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Ribs/Rub/Refrigerator

MeatosBanditosMeatosBanditos Posts: 259
edited November -1 in EggHead Forum
How long can I keep ribs in the fridge with mustard/dry rub on them before they start to go bad?

I am going to cook ribs tomorrow around noon and was wondering if I'd be okay to pull the membrane tonight and put the mustard and rub on and wrap up in saran wrap. They'll be in the fridge for around 12-15 hours at the most.

They are baby backs if that matters.

Thanks,
John B)

Comments

  • Thanks Rod, I'll go with your advice.
  • BrocBroc Posts: 1,398
    Sound's like a plan!

    ~ B

    :) :) :)
  • They will be just fine. I do it all the time. Have fun.
  • I wouldn't suggest it. But depends on the rub.

    Mike
  • ZippylipZippylip Posts: 4,283
    I do it the same way & leave them for 24 hours as a matter of course
  • Well I wrapped them up in foil last night. I tried two rubs I hadn't used before: DP Jamaican Firewalk and Blues Hog's rub. We'll see how it goes.

    I am using the Car Wash Mike method so I'm a little bummed that he doesn't recommend this long of a rub marinade in the fridge. Oh well...live and learn for me I guess. Thanks for all the comments folks.
  • ZippylipZippylip Posts: 4,283
    I can't speak for Mike, but the trepidation could be the acidity of the mustard & its impact on the meat, left on too long any acid (citrus, vinegar & the like) will break down meat & turn it into mush, of course the more delicate the meat the faster this occurs, like in seafoods.. I have found that pork is on the other end of the spectrum & can be exposed for much longer periods of time. I mustard & dry rub all my butts & ribs & even briskets for 24 hours before going to the egg & I have never had a problem, so you're good at 10-15 hours no doubt - enjoy
  • Thanks Zippy! I was aware of the breakdown of the meat issue and that's what caused me to write this post in the first place. I'm glad to hear that you've had good experience with it too. The briskets I do for a minimum of 12 hours, ribs and pork butts I usually give 5-6. This was just a special occasion since I'll be getting out of work early this morning and thought I'd cook them at lunch time to have for dinner with friends.

    Any suggestions on how to transport them without ruining the coating of sauce I'll put on them? I was just going to wrap in foil and stick in the cooler and bring extra sauce to put on them when we open them up.
  • ZippylipZippylip Posts: 4,283
    Gett'n outa work early is a Special Occasion every time, lucky you :laugh: . Couldn't really help on the transport issue, for some reason or another I have never sauced a rib, I go dry every time, but I would think wrapping them as you plan would be fine. On the other hand, if Mike's method you are using includes a wrap in foil on the egg without sauce, followed by unwrapping then saucing, consider saving the last step for where you are going & sauce them/pop on the grill there for a dramatic presentation, plus they'll be nice & hot or the feast :evil: You could say you par-smoked them at home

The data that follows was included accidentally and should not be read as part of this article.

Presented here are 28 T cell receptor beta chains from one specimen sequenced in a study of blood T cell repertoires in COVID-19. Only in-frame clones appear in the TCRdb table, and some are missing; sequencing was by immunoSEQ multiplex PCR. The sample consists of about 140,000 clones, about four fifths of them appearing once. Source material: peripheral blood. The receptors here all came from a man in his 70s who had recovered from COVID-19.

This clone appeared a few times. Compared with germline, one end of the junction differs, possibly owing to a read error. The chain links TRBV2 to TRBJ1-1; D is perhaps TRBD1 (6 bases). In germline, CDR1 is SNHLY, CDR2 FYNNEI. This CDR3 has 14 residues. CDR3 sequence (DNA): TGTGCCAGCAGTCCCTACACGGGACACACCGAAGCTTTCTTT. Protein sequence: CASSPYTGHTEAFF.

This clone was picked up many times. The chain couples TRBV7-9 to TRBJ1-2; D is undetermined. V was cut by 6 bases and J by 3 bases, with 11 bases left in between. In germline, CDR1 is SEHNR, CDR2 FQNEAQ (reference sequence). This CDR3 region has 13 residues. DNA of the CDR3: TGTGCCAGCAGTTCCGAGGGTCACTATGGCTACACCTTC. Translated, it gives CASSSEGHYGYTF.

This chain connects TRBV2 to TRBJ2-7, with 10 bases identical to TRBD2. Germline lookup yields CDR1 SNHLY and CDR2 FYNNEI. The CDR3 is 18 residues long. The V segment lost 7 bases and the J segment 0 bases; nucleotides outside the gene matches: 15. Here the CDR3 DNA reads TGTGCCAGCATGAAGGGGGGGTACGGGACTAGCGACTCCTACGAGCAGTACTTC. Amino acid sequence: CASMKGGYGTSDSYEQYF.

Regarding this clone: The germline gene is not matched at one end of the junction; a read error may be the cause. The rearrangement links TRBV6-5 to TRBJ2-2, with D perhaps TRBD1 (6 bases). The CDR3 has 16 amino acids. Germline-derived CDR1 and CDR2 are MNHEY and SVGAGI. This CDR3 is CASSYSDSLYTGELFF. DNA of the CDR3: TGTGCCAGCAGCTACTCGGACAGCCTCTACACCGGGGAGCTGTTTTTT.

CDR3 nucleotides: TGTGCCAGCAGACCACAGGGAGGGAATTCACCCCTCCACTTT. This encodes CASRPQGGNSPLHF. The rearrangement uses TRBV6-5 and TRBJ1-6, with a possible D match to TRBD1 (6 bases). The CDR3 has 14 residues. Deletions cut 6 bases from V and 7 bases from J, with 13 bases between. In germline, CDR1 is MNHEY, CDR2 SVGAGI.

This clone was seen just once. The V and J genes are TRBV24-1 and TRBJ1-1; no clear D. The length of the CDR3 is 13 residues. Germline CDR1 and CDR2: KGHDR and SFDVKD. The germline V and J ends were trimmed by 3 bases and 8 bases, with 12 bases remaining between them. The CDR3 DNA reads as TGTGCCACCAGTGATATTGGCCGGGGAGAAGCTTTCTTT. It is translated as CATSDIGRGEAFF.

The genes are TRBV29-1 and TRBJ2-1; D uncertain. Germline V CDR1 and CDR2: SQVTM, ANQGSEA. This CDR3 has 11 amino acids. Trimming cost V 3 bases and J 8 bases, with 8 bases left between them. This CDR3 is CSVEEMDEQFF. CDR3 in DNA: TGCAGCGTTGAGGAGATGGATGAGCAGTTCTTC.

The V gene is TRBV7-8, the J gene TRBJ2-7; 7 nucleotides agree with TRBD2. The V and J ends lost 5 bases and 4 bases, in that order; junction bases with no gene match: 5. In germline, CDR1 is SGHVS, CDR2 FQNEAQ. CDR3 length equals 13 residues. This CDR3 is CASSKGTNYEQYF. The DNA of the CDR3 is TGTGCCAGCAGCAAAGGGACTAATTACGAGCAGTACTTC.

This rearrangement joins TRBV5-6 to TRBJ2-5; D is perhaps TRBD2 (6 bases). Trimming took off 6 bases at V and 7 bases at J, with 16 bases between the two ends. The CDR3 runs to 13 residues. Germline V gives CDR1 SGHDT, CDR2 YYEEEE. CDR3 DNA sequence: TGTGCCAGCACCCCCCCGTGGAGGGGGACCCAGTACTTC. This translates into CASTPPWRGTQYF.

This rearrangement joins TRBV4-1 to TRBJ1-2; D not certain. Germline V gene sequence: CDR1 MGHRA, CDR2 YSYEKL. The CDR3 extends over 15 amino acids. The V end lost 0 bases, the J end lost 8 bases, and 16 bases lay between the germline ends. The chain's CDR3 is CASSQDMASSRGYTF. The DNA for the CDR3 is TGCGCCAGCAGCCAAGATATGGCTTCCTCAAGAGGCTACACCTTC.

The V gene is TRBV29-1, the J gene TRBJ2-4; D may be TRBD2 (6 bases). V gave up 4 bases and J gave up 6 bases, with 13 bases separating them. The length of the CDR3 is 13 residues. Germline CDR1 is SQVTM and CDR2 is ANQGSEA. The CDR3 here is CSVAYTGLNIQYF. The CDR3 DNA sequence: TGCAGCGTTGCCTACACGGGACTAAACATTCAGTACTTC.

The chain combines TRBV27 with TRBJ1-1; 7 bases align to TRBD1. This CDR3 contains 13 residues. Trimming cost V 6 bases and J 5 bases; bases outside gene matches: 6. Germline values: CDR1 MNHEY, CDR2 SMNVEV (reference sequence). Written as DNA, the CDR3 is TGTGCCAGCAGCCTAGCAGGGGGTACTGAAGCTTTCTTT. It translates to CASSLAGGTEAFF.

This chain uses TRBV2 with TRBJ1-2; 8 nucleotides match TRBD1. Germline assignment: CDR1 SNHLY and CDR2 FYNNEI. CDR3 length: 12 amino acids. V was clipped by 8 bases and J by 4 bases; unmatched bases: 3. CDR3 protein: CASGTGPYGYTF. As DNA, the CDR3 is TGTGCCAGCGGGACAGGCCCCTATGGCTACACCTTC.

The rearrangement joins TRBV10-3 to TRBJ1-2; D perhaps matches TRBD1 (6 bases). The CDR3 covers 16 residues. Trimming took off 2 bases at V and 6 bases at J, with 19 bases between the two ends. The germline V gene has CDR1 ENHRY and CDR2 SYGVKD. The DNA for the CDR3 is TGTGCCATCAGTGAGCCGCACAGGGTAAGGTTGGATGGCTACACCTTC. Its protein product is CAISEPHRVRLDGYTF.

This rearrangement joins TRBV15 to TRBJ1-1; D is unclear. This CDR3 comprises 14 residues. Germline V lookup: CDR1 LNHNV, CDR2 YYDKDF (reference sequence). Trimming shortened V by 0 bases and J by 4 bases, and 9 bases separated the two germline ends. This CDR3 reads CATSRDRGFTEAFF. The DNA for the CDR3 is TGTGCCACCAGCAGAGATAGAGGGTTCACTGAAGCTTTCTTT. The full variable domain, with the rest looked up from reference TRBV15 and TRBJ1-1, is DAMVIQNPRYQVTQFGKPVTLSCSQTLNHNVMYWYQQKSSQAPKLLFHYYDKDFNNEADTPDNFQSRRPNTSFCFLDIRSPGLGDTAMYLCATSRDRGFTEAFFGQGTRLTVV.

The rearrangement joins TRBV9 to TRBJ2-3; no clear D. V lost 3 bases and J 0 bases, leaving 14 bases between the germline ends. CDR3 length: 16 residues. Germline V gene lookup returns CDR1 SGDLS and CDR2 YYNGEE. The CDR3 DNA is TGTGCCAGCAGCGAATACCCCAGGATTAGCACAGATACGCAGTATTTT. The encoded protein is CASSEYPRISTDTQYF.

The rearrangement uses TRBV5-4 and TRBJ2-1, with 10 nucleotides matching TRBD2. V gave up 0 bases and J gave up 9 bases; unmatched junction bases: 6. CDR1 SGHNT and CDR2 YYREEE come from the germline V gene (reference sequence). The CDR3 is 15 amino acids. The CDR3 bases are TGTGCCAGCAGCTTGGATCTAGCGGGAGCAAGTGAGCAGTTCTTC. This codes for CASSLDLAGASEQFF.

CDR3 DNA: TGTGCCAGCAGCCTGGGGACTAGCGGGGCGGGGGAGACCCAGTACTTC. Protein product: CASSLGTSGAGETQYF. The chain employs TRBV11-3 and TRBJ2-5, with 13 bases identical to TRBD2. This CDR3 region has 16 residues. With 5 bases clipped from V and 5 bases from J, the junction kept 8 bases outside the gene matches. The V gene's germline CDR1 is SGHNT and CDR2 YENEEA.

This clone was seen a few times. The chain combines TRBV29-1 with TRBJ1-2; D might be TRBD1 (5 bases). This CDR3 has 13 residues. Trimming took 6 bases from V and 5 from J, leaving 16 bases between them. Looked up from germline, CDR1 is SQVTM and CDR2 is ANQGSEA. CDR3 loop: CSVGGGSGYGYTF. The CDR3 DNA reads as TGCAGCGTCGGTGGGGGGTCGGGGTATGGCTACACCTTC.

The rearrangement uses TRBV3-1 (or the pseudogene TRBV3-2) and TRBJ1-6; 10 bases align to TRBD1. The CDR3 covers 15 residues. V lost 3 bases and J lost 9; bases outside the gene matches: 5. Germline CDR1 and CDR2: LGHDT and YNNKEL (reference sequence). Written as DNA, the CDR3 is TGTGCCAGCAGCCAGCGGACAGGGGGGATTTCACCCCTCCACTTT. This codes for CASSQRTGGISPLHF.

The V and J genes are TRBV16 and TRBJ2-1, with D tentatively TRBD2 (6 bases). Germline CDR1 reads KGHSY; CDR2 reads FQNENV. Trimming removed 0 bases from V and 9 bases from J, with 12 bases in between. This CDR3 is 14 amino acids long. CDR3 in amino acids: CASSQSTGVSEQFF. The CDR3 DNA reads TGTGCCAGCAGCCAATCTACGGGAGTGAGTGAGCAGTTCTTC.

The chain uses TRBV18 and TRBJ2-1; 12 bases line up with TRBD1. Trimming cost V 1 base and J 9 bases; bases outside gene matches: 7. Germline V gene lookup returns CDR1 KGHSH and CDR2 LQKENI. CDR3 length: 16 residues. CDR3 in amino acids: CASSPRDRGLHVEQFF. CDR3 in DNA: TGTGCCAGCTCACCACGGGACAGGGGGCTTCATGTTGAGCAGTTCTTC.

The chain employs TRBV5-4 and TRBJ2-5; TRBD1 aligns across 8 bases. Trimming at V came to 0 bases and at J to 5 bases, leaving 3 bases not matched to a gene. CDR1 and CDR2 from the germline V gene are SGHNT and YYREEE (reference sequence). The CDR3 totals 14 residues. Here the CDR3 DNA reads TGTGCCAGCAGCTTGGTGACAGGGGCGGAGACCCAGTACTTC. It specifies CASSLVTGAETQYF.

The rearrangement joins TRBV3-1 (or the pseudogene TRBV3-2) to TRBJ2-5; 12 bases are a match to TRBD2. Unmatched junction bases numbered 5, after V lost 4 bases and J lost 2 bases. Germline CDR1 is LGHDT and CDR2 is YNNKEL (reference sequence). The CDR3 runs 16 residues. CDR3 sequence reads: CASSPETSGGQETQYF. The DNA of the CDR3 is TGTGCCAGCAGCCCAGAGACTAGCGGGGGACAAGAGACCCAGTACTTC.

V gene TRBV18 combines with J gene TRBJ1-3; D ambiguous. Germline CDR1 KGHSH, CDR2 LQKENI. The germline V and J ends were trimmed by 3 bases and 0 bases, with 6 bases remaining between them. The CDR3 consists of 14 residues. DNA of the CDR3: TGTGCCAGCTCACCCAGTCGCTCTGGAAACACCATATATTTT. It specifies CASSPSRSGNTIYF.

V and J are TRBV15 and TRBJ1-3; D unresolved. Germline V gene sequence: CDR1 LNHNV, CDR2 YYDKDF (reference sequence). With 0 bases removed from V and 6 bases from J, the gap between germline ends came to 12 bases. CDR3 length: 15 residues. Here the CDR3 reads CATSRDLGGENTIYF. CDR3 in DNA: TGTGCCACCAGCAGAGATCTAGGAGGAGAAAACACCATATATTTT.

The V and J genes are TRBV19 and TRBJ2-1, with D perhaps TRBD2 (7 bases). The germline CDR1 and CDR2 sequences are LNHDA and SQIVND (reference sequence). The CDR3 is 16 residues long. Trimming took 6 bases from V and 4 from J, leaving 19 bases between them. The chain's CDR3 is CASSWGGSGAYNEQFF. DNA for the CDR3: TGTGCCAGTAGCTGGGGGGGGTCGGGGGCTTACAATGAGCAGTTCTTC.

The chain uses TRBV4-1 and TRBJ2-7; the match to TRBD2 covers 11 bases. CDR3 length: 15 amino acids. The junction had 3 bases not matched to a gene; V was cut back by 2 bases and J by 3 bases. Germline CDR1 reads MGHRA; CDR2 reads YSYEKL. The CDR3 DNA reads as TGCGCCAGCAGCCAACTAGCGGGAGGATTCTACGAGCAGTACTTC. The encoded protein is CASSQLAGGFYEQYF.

• That's certainly an option. I've never foiled them on the Egg. Considered it but I've had pretty good success without foiling them in the past. My first two sets of ribs I did were without any sauce and I thought they were amazing! My love for sauce won me over though so this week I'll put some Blue's Hog on them. I can't wait! This is a very nice 3 hour work day :)
  • ZippylipZippylip Posts: 4,283
    Based upon the age-old disputes that rage around the country over dry vs. wet ribs, one parting thought before I sign off & go to work for EIGHT hours :( , maybe do half & half, I have noticed many people have never had a dry rib (to the unindoctrinated, dry ribs really don't sound appetizing), you may make some converts out of your friends to the dry way of life
  • I really like the dry ribs and think you get a lot more flavor out of them than with sauce on them. Most people enjoy the sauce on the ribs and that's one reason I do it. Plus it gives me a little bit of additional variety I can do by mixing sauces with rubs. Have a great day and nice chattin' with you Zippy.
  • ZippylipZippylip Posts: 4,283
    by the way PD, I hope you took some pictures of those things to show us, they oughta be rollin off the egg right about now :cheer:
  • This may be a dumb question, but I'm new to the Egg and all these great ideas. I'm trying to listen and learn. I've got some babybacks I'm trying tomorrow. Please tell me more about this mustard and dry rubs and any other prep. What is the cooking temp and time? My Egg is a large, and I do have a V-rack. Should I use this or lay them on the grill?
  • I know you have cooked already, but feel the need to add my 2cents.
    As a “food - safe” sort…
    I have to say, you’re good to go, for sure! Most likely even longer than 24 hrs. (Up to three days or more in the fridge) is OK.
    The BIG thing is to not contaminate the meat when you prepare it for the fridge.
    Cross contamination over all = Bad Juju! In general, the simple stuff like: Don’t cross contaminate with hands, boards, plates, platters, knives…even towels and wash clothes.
    A few biggies are chicken, fish (really any meat or protean), potatoes, eggs, veggies and so on!
    But when preparing meat for the fridge. Just keep in mind that you have to keep everything clean. No whipping your hands on the apron, shirt, pants or a towel that’s been laying about the kitchen, picking your nose…or butt, whipping your face or mouth! Just be really conscious of “CLEAN” and always error on the safe side! If you do…You will be fine!
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